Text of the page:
When you have finished winding your coil, & covered the whole thing in tape, it is a good idea to solder, or crimp, some flexible cable tails to the ends. This winding wire is solid core, & as such it will work harden with movement or vibration & will eventually break (which is what happened to my coil in the first place), so connect some flex tails (any old flex will do) & wrap the whole thing in tape, obviously making sure your soldered joints don't touch each other & short out. This is what I did....



BTW, all these pictures, & more, are in a dedicated photobucket album, which can be found here....

[URL="http://s682.beta.photobucket.com/user/nutgone_matt/library/Magneto%20Ignition%20Experiments"]http://s682.beta.photobucket.com/user/nutgone_matt/library/Magneto%20Ignition%20Experiments[/URL]

Now, a quick word about wire. The wire size for your coil is pretty unimportant. I think I used wire size 20SWG (Standard Wire Gauge), which translates to 19AWG (American Wire Gauge), & is about 1mm in diameter, but you could go smaller. I would personally recommend something in the size range of 19-24SWG which is 18-23AWG (or 1.01-0.56mm diameter, or 0.81-0.24mmsq cross section). You don't want to go too big, as it will take up too much room, & you don't want to go too small as it's very difficult to work with very thin wire.

Once you've built your coil you need to know where to connect it. Now don't think about this too hard. Basically, all this coil is doing is replacing the battery you would have used, so one end goes to the chassis of the machine, as an earth. The other side goes to the + (positive) connection on the coil, otherwise known as +ve, supply, battery, or something else.

There you go, simple really. Now, you need a wire from your points & condenser to the other small terminal on the coil (usually marked -, or neg, or something else). Your points should still be in the same place they were before, just put a ring terminal on a piece of flexible wire, put it either on the points terminal, or on the condenser terminal, which ever one has the easiest terminal. If necessary you can solder this wire on, just make sure all these wires are long enough.

Now you will need to hide the coil somewhere & put a piece of HT lead from it to the spark plug. Then route your wires. You may want to take the earth wire out with the others & earth it out there somewhere, or you can earth it inside the magneto somewhere, as long as everything is earthed, it doesn't matter.

Now, there is a possibility that your hand made coil may work better wired one way round than the other, but usually it makes no difference. The best thing to do is leave the wires long enough to go to either the coil positive or the earth point, try them either way round & see if you have a better or worse spark (I like to use the beginning of the coil as my earth, but that's just me).

Now just find some way of clamping down your car-type ignition coil, do all your connections up nice & tight, connect up your spark plug & give it a spin.

Here's a few more pics of what I did....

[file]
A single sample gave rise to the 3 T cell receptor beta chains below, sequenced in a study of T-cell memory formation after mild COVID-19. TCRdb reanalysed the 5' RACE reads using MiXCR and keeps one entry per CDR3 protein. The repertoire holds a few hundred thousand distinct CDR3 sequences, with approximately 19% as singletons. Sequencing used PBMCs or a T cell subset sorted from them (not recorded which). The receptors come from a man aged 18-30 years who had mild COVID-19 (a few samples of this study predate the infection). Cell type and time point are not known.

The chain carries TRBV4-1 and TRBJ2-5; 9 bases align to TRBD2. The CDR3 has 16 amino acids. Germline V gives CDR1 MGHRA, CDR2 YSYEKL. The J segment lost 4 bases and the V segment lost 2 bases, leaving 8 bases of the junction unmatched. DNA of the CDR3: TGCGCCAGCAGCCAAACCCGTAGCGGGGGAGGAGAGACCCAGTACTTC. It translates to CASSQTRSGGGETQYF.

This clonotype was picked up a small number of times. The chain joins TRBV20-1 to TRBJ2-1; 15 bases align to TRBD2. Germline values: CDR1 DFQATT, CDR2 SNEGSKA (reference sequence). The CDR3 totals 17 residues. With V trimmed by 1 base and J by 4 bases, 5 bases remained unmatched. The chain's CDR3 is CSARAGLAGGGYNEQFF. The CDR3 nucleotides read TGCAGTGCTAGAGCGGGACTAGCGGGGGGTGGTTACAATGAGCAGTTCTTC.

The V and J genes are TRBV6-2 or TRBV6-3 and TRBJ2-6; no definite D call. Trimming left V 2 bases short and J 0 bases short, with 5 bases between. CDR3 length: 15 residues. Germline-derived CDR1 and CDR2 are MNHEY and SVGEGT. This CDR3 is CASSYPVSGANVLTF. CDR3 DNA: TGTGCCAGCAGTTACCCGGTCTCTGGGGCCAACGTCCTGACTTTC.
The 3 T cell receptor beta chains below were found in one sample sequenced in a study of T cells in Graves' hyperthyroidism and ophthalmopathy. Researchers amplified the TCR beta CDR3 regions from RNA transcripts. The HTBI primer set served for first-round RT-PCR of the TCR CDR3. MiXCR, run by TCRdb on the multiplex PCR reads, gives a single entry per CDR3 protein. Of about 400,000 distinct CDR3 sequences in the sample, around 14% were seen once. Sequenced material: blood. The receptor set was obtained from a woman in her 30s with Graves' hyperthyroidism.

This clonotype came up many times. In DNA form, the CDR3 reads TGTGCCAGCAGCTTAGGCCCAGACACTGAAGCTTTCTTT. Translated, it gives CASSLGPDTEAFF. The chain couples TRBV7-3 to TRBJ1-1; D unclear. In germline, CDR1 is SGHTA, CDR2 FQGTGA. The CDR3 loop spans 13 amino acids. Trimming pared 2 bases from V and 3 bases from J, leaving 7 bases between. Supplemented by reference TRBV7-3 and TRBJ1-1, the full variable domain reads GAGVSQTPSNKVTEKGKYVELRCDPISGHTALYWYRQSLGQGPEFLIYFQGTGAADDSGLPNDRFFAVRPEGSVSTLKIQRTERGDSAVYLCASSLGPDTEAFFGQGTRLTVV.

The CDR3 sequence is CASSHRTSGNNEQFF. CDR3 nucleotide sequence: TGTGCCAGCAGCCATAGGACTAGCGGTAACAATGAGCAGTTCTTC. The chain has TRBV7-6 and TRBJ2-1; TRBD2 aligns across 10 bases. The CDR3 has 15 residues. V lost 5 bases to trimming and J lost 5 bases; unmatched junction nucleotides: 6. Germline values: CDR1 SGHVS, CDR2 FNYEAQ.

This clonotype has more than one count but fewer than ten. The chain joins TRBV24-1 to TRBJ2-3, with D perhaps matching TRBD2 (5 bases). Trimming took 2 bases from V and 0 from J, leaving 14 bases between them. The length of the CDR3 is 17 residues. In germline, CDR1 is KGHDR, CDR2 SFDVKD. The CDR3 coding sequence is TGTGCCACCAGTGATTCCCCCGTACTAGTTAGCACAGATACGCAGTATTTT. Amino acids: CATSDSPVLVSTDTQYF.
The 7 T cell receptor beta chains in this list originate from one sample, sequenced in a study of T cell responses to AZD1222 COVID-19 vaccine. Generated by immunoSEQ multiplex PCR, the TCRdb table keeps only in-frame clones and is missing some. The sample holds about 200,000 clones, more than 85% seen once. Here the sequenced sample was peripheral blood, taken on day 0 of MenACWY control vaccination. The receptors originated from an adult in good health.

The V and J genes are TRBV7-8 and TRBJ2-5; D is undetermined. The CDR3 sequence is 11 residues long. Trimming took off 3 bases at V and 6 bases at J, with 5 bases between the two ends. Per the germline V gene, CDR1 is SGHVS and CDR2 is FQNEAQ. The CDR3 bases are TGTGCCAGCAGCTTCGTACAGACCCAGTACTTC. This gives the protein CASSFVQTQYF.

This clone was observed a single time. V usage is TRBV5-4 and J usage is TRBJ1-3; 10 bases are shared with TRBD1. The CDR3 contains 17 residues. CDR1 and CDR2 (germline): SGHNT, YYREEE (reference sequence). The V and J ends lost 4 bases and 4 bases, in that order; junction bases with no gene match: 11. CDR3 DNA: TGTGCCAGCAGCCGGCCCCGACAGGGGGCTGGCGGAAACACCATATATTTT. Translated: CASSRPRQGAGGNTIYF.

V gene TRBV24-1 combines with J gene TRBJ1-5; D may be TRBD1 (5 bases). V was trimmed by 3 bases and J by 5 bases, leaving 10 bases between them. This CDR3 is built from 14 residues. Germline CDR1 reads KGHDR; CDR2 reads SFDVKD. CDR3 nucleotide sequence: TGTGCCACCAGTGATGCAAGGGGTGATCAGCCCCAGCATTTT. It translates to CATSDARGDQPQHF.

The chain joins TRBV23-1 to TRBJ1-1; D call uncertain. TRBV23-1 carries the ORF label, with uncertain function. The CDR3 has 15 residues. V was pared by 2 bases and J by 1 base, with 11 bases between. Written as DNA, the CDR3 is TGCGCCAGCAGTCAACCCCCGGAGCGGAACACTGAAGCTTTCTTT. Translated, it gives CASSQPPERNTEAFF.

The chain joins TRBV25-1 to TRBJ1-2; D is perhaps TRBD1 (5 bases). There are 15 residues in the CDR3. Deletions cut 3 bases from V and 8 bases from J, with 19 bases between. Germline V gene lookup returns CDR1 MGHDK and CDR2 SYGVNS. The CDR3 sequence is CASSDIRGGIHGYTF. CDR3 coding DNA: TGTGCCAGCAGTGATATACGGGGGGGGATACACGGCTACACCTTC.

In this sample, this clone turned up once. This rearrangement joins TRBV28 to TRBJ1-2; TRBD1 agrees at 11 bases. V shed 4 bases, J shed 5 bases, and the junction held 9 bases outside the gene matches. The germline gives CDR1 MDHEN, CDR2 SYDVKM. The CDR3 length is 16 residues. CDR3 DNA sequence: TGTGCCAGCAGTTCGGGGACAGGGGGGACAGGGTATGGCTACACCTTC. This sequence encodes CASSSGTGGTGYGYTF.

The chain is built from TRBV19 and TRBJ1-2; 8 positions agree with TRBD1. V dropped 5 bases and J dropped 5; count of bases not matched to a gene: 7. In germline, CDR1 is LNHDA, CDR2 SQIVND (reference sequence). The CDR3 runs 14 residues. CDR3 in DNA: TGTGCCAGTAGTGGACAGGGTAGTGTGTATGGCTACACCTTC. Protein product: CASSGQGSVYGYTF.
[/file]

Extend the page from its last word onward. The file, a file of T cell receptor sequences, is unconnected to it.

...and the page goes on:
As you can see, it's all hidden from this side, so no one's the wiser....



I will post something up next about my experiments with a Lucas SR1, rotating magnet magneto. I had a little play about with this method & got some good results. But first I need to have some lunch & do some more in the workshop.

Any questions or comments, by all means ask. If you want to PM me about this then feel free. If there are any more knowledgeable people out there who would like to make up some sort of easy-to-follow diagram, then go right ahead.

This could be a really good way fo saving engines from the scrap yard, especially with Villiers engines, as they are notorious for the magneto coils rotting. So go on, get that old Villiers Mk10 out & give it a go! A few yards of enamelled copper winding wire & you'll never need to cart that battery round with you again!

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Re: Coil Ignition Without A Battery

Post by stationary stu on Fri May 31 2013, 10:57

I'm glad someone knows what there talking about. Laughing Laughing Laughing

Great work Nuts and thanks for giving up your time to help others understand and what to do if they want to convert there own engine.

Stu.

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Re: Coil Ignition Without A Battery

Post by Andrew1971 on Mon Sep 16 2013, 17:54

Hi All
What an excellent little how to. Good to know this work's
Andrew

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Re: Coil Ignition Without A Battery

Post by Woodsman on Mon Sep 22 2014, 07:41

Excellent work Matt. Have just disassembled my MK10 Villiers and indeed the magneto coil is goosed. Looks like a trip to Maplin later today. Thanks again.

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Re: Coil Ignition Without A Battery

Post by nutgone on Sat Oct 11 2014, 20:29

Well I will soon be winding full-blown magneto coils, so shouldn't have to do this little trick again. Hopefully I will be offering re-wind services to engine enthusiasts within the next 12 months, depending on how other things go in my life (could be sooner).

I will keep this forum updated with progress & will be talking to admin about possibly offering discounts to active members of this forum (& only this forum). See how it goes.